Be familiar with a group's rules before using group IM
Most groups only allow on-topic conversation. Some groups welcome random group IM. It's almost always bad form to spam a group, and shirking the rules may get you ejected from the group. How can you find out? Open a group's profile: Communicate window > Groups tab, click a group and click Info. From there, read the Group Charter or contact a group owner in the list.
And if you have a question, it can only help to do a cursory search first and see if you find the answer elsewhere — like on this wiki! Anyone can appreciate well-done research.
Don't teleport unannounced
Unless you have a mutual understanding, this is true when both TPing (TelePorting) yourself and offering a TP to another:
- Don't send an unsolicited teleport without explaining why. When you offer a teleport, you can state a reason. Make good use of it.
- Don't teleport to someone without getting permissionfirst. They may be in the middle of a private, intimate, awkward, etc. situation, or focused on a task that requires concentration. You can add/remove the ability for someone to map-track you via Communicate window > Friends tab. Look for the icon with the eye and the green dot; it means a friend can find you on the map by opening your profile and clicking "Find on Map".
Don't try to mass-teleport unwitting strangers — that's spamming, and quite frankly, a crap thing to do.
Don't beg for L$
Just like in first life, no one with self-respect likes a badgering beggar. It's one thing to be curious and ask to learn, but it's annoying to cyber-panhandle (unless you're doing in-character as part of a role-playing game). You may even get disciplined for disturbing the peace, so don't do it. You want to be well-liked, yes?
If so, your options are bountiful:
- Convert "real world" money to L$ using LindeX.
- Get a job. Some are rather fun, and you may find yourself making pocket money or even a fulltime living. For a partial overview, see the Guide to Jobs in Second Life.
- Immerse yourself in Second Life and through experience, look for holes in markets and create new opportunities for yourself. For example, Torley's observed there's a lack of usability consultants.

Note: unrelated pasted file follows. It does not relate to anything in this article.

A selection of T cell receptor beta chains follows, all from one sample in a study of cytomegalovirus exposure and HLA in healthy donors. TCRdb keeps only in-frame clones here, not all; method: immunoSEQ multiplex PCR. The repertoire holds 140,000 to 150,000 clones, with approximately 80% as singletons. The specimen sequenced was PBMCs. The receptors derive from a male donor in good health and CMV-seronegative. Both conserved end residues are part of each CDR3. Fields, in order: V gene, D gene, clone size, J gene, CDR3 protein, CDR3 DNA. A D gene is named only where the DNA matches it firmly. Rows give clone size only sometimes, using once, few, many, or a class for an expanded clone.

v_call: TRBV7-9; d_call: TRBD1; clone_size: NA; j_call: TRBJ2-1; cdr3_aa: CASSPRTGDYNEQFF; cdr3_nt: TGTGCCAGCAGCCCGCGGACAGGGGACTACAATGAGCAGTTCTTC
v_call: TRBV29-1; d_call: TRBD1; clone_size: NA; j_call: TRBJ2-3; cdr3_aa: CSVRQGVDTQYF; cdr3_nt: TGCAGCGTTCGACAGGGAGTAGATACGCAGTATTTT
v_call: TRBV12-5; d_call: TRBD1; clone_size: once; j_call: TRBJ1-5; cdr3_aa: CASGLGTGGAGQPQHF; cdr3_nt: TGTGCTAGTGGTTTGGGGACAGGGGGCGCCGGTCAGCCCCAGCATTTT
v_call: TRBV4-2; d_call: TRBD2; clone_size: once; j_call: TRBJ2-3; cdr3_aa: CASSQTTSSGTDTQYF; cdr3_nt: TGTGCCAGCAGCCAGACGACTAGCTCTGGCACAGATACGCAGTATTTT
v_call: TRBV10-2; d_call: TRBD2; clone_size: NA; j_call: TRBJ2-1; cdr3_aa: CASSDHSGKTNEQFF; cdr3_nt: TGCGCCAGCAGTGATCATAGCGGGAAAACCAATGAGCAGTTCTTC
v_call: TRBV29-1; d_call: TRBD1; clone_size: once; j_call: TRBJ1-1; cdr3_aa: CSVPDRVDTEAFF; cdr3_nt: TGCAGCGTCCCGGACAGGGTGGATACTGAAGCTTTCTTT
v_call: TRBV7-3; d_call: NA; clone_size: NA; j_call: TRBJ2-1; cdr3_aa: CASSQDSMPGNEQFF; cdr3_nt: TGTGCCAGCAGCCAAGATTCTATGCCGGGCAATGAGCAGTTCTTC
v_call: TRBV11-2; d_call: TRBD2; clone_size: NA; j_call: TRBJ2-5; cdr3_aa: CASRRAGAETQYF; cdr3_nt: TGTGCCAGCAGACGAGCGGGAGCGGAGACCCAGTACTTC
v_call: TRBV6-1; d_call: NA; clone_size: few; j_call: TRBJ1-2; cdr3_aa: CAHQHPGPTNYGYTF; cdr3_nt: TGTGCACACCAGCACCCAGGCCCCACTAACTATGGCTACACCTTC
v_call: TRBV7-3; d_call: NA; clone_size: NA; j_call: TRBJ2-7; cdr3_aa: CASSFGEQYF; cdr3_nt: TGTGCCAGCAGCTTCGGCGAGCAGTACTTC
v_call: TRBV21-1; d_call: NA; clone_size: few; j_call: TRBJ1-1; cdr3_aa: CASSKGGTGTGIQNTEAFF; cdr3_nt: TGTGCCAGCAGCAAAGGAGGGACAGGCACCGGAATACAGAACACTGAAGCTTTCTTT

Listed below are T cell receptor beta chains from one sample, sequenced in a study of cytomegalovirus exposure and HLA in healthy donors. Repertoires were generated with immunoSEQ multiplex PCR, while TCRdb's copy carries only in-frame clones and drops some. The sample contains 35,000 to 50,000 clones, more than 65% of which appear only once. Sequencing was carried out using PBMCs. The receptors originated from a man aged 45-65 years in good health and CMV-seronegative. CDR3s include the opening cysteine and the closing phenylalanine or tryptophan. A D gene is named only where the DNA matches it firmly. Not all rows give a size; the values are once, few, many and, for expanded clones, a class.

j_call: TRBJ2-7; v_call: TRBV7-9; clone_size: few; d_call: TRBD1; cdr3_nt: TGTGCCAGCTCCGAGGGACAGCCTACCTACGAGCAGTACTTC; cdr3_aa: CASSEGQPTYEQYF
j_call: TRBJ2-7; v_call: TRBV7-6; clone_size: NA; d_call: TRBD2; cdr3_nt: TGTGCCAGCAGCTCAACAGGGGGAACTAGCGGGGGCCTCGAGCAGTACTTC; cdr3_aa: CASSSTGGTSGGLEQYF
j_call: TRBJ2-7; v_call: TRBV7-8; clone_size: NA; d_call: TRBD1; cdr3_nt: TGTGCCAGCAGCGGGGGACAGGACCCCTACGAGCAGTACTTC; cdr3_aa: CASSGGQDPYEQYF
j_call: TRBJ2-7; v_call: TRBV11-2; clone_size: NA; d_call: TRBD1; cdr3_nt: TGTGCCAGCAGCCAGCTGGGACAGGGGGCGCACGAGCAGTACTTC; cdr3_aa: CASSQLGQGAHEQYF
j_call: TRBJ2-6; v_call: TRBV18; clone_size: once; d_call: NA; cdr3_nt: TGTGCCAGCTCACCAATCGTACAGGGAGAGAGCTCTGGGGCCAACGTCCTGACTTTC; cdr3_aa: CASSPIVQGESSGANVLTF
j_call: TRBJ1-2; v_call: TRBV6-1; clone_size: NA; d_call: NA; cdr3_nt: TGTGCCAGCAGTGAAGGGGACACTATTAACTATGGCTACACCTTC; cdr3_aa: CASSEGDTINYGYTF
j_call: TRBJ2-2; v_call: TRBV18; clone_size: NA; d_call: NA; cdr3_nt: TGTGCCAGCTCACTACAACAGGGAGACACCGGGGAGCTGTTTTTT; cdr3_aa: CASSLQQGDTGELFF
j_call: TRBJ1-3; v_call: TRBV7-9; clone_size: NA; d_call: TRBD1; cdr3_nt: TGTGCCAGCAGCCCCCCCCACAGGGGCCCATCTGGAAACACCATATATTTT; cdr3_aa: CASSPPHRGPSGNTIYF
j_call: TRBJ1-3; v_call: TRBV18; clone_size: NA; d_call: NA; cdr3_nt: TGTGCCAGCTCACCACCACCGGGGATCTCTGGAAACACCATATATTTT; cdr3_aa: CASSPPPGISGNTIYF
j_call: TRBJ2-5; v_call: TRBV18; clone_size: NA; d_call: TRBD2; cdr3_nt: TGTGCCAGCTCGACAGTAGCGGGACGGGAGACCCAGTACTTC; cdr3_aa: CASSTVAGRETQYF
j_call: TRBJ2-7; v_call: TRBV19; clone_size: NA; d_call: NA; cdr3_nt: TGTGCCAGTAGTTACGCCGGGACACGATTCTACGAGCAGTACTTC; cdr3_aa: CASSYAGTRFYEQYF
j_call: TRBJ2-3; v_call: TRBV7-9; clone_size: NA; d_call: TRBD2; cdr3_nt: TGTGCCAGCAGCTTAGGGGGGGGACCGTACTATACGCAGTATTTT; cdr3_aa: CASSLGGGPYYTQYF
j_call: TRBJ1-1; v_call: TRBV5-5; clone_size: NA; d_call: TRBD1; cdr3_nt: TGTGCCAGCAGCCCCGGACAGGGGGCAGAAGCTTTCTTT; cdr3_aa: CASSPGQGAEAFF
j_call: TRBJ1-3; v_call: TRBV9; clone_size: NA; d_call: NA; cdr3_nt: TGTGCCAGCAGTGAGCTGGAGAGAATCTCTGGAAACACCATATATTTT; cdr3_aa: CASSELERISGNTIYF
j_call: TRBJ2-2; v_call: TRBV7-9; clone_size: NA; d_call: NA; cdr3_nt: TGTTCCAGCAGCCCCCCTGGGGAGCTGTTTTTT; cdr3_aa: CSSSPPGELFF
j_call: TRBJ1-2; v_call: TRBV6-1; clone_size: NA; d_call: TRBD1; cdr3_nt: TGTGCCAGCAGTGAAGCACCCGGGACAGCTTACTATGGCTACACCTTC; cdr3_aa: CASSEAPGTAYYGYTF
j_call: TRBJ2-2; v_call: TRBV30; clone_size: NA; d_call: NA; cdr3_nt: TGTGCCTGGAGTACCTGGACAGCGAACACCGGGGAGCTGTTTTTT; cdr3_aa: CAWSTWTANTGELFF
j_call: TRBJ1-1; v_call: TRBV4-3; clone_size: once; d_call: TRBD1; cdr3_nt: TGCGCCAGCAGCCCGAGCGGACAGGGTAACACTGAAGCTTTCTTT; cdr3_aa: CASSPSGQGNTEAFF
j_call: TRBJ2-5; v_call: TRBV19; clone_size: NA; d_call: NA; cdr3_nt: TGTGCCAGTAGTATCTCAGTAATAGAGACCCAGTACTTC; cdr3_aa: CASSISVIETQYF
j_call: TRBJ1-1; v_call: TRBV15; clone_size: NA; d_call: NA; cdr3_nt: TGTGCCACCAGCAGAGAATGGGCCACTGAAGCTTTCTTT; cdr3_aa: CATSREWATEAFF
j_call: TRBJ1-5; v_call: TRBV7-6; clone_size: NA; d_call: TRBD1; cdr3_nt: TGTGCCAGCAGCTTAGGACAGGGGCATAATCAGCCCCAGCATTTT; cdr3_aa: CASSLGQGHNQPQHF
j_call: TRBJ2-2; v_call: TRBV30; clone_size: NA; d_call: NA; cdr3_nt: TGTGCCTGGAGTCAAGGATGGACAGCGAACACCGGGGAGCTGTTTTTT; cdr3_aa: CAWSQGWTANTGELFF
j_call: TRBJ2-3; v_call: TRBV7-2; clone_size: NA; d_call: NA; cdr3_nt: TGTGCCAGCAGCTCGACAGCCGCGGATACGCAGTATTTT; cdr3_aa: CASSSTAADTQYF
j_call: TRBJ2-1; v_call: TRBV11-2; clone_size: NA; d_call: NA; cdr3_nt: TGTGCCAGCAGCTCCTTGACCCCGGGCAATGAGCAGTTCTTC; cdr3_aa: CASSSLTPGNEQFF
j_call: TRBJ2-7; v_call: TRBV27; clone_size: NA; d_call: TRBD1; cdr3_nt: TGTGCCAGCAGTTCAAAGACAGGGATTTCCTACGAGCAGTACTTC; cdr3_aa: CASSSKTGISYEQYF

- Learn to make stuff (so you don't have to buy everything — and quality freebies abound).
- Make friends who can offer you opportunities, and hopefully you can exchange something in return (for example, a builder and a scripter collaborating on an awesome car).
These and many more are open to everyone. If you don't have certain skills, then do your best to learn them — and empower yourself. Only by doing will you know what you're capable of.
What about camping chairs?
"Camping chairs" and their ilk are objects you sit on for extended durations to earn L$ at a rate that makes grass growing look fast, like L$1/10 min. To put that in perspective, if you're really that desperate, you'd do much better completing Mechanical Turk HITs. (No one has come up with a way to bridge MTurk and SL yet... smells like an opportunity!)
Simply put, there are many ways of making L$ which are faster and more fun. It's your choice to camp, but exceptional, remarkable people don't camp because they're doing greater things. (Samantha Poindexter thoughtfully points out "camping while multitasking", e.g., sitting and sorting your inventory, which is more effective aggregate use of your time.) Consider that no one has Second Life-changing experiences sitting on a camping chair alone; you're more likely to be rewarded and succeed while discovering the world.
Voice chat: turn push-to-talk on
Unless your background noise is exceptionally quiet, when on voice chat, it's usually a good thing to enable push-to-talk. Edit menu > Preferences > Voice Chat tab and turn on "Use Push-to-Talk in toggle mode".
Common "on the telephone" reminders also apply, such as: don't eat loudly when on voice, it sounds gross, as I can show you:
Or if you must, only eat when voice is toggled off. See more VOICE CHAT video tutorials.
Read Lifehack guides
There are a number of life-improvement sites which aren't Second Life-specific but offer applicable advice nonetheless: among them are Lifehacker and Stepcase Lifehack (different from each other). Do be aware I'm an active community member on both, and I originally got into them because I found the variety of posts inspiring and beneficial.
And if you're into old-skool classics, there's always Dale Carnegie's How to Win Friends & Influence People.